Canning – Take 1

Hello all.  If you read my last post you’ll recall that Virginia is in the midst of a relentless and unbearable heat wave.  Of course when it’s 106 outside you should definitely boil several gallons of water, several times in a 10×10 kitchen over a period of about six hours.  Clearly the heat has caused my better judgment to leave me entirely.  But there you have it.  Yesterday at the farmer’s market I talked to a farmer who pulls out tomato “seconds” and sells them at a reduced price for canning and making sauce and whatnot.  I bought 20 pounds on a whim.

I spent today in a steamy kitchen coring and peeling tomatoes; chopping onions and cilantro; seeding and chopping cucumbers and various peppers; and trying to remember not to touch my eye with a finger recently in contact with said peppers.  (Yes, at least once a year I scratch the corner of my eye or adjust my contact with a finger replete with jalapeno juice.  The stuff stays on your hands a long time, even after washing.  Ouch)!

If you have an interest in canning I recommend the Ball Complete Book of Home Preserving.  There are great recipes for jams, jellies, chutneys, pickles and salsas.  Today I chose the Fiesta Salsa so I could use up some cucumbers in addition to the tomatoes and peppers.  If you’re new to canning read the instructions carefully.  The goal is to preserve food without the need for refrigeration, but also without botulism.  Hot water bath canning requires a certain level of acidity so the measurements are important.  This is not a place to make substitutions or otherwise monkey with the recipe.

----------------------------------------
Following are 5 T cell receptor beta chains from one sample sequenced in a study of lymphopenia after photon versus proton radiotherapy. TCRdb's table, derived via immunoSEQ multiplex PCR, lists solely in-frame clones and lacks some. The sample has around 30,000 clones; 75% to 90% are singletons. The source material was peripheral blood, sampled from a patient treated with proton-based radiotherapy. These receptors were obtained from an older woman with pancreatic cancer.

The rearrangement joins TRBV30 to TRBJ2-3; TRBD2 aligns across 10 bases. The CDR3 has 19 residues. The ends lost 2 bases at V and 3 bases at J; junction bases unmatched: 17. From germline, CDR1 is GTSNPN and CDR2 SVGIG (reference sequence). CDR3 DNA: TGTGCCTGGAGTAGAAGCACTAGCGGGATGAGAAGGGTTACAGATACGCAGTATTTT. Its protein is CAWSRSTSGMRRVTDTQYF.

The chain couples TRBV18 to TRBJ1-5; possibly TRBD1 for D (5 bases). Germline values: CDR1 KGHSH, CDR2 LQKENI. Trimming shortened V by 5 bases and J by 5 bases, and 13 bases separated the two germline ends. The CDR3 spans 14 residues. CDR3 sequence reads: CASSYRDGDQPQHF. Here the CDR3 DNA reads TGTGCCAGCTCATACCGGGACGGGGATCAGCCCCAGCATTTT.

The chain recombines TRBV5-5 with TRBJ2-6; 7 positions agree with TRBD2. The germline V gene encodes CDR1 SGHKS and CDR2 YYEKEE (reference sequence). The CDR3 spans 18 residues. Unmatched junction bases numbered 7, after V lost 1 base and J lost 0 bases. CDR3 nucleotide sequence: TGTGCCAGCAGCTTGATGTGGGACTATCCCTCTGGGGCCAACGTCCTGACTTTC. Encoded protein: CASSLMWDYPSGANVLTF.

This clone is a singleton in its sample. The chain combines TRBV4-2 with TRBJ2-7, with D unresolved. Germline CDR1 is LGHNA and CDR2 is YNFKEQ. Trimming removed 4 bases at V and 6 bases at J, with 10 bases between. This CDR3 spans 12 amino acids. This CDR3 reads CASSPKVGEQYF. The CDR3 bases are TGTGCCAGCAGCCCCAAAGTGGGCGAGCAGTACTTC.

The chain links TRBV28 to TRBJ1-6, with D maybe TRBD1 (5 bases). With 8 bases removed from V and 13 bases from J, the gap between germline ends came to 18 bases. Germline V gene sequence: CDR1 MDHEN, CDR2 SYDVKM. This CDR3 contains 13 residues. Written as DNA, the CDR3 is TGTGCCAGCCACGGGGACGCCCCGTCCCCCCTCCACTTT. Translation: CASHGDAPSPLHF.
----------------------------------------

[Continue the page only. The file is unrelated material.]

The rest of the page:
One note.  I  always feel a little guilty about all the water I use when I’m canning tomatoes.  You need one large pot to blanch; one large pot of ice water to loosen the skins; and one huge pot to do the actual canning.  It’s a LOT of water.  To make sure the water isn’t wasted I just leave it overnight in the pots so that it cools completely and then I carry it out to the garden for watering.  The blanching water will have little remnants of tomato, but that won’t hurt anything.

So, here’s the equation for today:  98 degree kitchen + 20 lbs of tomatoes + 6 hours on your feet = 11 pints of salsa.

Stay tuned, because as the title indicates this is just take 1.  The big tomato canning day is still to come and likely one more as well.

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